The Flavour of the Day by Bruce Harris

My grandfather was a writer. Quite well-known, in fact, though I'm not going to name him, because if you have heard of him, your perception of him will be different from mine and if you haven't, you'll either feel ignorant or conclude that I exaggerate his fame. None of this represents the best way for us to begin. For me, Grandad he was and Grandad he'll remain.

He celebrated his sixtieth birthday in the same year as my birth; my mother says, a little ruefully, that our two birthdays were the crowning events of her year. She was the youngest of his five children and, though neither of them ever said as much, probably his favourite. I saw him with all of my uncles and aunts at one time or another and he was never less than solicitous and kind with any of them, but his reaction to my mother entering the room amounted to a physical difference, almost the childish wriggle of delight at the approach of a good story or a special treat.

His favourite place was the room which became the library, at the top corner of the house, looking down over the village and countryside. Though sombre and studious, with its dark wood and velvet backed armchairs, it was not so big and intimidating as to be uncomfortable and light streamed in from two huge bay windows side by side, with south-facing views taking in a fair part of the county. He would habitually have his chair near to one of the windows, where he would read or write longhand, a notebook raised on his knees. He usually preferred to write there than be shut away in his study, which seemed to be more about his business and financial affairs, along with the letters he wrote constantly.

I was seven when he showed me an album relating to his own childhood. I sat next to him on the cushions placed on the bay window ledge and watched him turn the pages and talk. It had dawned on me by then that I'd had probably become the favourite grandchild to match my mother's favourite child. The realisation took a while; I didn't see myself as special and my two elder siblings were already notching up a formidable range of accomplishments between them. I responded to his attention towards me, the warmth in his face and eyes, the care he took to amuse and interest, the world not being too full at the time of people who saw me as anything other than a rather detached, self-absorbed, plain child. And he was so entirely at peace with himself then, an unhurried, cultured voice which suited so well his calm hazel eyes, though I can remember, even then, the pallor of his face and hands and how oddly shrunken he seemed compared with the young man in the photos.

One remains in my mind particularly; him with his huge family, about nine or ten of them, on a day out at Eastbourne. I still have a reproduction of it in my own study now. Though the day was obviously bright and warm, they are all correctly, even stuffily, dressed, Grandad and his brothers all in shirts with ties. But everyone wore great beaming smiles, so pleased with themselves, each other and the day; I said to him how happy everyone looked.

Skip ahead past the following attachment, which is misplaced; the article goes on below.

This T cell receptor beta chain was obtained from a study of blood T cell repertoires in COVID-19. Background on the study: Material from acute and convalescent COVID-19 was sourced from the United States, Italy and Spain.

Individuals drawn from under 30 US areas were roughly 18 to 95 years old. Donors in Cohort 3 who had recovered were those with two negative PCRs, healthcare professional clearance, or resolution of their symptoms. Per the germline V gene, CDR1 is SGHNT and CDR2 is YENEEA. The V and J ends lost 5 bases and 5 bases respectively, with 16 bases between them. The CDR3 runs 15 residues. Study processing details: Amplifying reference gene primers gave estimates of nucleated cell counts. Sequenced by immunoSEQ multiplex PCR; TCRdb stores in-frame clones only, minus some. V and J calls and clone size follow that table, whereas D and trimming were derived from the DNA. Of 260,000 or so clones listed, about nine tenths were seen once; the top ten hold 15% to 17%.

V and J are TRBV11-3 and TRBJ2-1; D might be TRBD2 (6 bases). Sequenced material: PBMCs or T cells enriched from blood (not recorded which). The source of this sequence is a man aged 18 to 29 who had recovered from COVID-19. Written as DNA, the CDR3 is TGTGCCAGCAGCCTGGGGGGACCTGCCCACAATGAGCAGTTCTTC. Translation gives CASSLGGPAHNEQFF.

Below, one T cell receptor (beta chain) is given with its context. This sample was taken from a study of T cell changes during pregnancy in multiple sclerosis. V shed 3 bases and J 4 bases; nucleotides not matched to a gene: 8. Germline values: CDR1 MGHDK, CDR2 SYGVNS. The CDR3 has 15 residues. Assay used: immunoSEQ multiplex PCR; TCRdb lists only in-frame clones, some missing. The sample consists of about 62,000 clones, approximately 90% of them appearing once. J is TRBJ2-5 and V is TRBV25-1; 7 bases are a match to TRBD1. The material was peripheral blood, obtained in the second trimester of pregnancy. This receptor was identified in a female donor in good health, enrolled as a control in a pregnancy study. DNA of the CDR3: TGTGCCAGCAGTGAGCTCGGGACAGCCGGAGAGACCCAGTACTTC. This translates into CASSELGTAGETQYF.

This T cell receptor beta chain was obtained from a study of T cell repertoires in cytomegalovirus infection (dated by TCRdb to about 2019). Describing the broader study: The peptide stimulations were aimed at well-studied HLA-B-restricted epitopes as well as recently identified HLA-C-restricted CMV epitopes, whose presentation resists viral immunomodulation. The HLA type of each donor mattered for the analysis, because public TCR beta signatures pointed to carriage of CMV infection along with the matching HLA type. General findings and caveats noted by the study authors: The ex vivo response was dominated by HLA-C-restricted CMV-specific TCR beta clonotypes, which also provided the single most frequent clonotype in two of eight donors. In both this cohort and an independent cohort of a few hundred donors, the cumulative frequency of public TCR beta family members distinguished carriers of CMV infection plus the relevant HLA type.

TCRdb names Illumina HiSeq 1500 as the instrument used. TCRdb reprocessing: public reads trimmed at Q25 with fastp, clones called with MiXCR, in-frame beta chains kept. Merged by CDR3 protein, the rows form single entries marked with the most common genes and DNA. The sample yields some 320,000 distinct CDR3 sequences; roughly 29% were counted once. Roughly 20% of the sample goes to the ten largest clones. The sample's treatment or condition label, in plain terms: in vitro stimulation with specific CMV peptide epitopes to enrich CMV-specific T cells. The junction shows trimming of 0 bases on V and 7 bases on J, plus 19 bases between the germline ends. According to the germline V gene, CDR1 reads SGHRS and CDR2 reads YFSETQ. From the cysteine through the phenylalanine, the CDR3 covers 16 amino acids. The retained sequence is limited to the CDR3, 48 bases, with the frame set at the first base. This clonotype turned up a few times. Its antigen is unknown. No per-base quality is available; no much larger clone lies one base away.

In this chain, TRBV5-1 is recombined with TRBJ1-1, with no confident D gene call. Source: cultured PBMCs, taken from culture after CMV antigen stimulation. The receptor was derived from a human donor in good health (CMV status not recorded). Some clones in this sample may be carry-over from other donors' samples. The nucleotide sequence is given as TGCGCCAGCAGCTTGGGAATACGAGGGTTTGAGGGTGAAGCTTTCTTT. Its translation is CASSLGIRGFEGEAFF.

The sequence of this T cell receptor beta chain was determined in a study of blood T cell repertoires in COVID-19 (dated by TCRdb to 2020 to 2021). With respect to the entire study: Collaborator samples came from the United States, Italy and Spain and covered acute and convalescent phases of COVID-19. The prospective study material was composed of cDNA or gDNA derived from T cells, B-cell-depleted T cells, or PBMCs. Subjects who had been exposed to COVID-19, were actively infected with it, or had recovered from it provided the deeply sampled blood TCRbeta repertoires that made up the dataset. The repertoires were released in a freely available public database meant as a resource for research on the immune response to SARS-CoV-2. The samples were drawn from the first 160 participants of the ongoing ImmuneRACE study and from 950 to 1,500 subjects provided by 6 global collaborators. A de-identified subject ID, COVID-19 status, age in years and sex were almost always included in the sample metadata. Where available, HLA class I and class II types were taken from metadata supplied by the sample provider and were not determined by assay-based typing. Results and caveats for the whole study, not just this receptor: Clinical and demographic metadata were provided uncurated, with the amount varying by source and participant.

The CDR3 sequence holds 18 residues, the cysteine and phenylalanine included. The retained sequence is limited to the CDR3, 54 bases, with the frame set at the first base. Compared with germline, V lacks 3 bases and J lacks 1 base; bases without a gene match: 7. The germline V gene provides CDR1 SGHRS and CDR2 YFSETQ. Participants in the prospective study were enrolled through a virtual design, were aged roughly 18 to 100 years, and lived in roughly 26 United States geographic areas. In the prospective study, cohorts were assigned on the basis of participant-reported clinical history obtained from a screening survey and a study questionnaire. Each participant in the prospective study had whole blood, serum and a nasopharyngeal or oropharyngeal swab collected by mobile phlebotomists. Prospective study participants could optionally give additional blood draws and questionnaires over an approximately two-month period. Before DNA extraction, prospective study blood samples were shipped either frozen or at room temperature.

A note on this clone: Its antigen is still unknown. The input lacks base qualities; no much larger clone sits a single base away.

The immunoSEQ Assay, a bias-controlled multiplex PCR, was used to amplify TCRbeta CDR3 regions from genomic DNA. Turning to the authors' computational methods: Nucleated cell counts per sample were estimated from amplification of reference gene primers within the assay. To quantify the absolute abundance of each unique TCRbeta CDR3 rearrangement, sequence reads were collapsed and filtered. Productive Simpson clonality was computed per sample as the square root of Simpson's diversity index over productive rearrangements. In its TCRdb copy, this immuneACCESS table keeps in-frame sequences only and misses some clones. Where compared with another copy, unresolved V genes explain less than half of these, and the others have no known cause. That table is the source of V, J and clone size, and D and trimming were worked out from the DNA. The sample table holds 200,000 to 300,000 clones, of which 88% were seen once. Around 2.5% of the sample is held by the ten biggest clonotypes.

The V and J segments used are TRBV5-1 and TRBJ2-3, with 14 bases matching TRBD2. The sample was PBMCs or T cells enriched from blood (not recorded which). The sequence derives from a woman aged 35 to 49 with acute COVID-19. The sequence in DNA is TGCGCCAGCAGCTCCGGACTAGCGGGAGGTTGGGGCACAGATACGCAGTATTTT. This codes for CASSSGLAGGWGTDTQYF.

'Yes', he said. 'But not necessarily for the same reasons. It's interesting that at any moment in time, people are always seeing things in entirely different ways.'

I watched him and listened carefully; he never talked down to me, even then, and though I found it strangely pleasing to be spoken to in such a way, free of the silly babyish chatter and condescending tone typical of so many adults, I had to work hard to understand him sometimes.

'My eldest brother George told me later that he looked so happy that day because the teacher who ran the school football team had finally agreed the day before that George could have a try out at centre forward; he said he was working out training programmes even as the camera pointed at him. My sister Helen had just seen a small child thrust his head into a great bunch of candy floss, which had caused the little boy to look like he had a candy floss head and set Helen into fits of giggles. I'd not long since had an ice cream bought for me, an uncle's treat, and the fresh flavour of it was still in the back of my mouth, the coldness of it still on my tongue. It seemed to me to be a moment of extreme happiness, in the brightness alongside all of them, and the association has made me love the taste of ice cream in the back of the mouth ever since. I used the feeling in a story, years later. That's what writing can do, John. The photographer can record the authentic look of a day; the writer can capture and keep the flavour of it'.

With the years, he retreated, and it began to puzzle and irritate me that he didn't seem as accessible and easy to talk to as he had been. By the time I was twelve, family gatherings would produce only a token appearance from him, half an hour or less of mostly nodding and smiling before leaving for study or library, and the larger the gathering, the more token the appearance. Sometimes I would even see the library door firmly shut. I put it to my mother eventually.

'Why does he always leave us so quickly? Doesn't he like any of us any more?'

She stopped and, for once, she really registered what I'd said. My mother assumed and practised a full-time career long before it became more fashionable for women to do so. Some of my more conventional female relations viewed her with various combinations of suspicion and envy. Her business, making and selling clothes, had become very successful at that time, but it meant the demands on her increased proportionately. She turned her compassionate big guns on me, eyes widening, hands gathering mine to hers.

'Grandad is going deaf, darling, that's mostly what it's about. He can't hear what people are saying most of the time, and it's even worse in larger company. He tries to lip read and he's making progress with it, but people don't always talk distinctly or face him. He's learning to sign with his hands. I wish I could' - then that odd contortion, a kind of anguished writhe of the top half of her body, which increasingly frequently expressed her anxiety then. 'But I just don't ever get the time to settle to it'.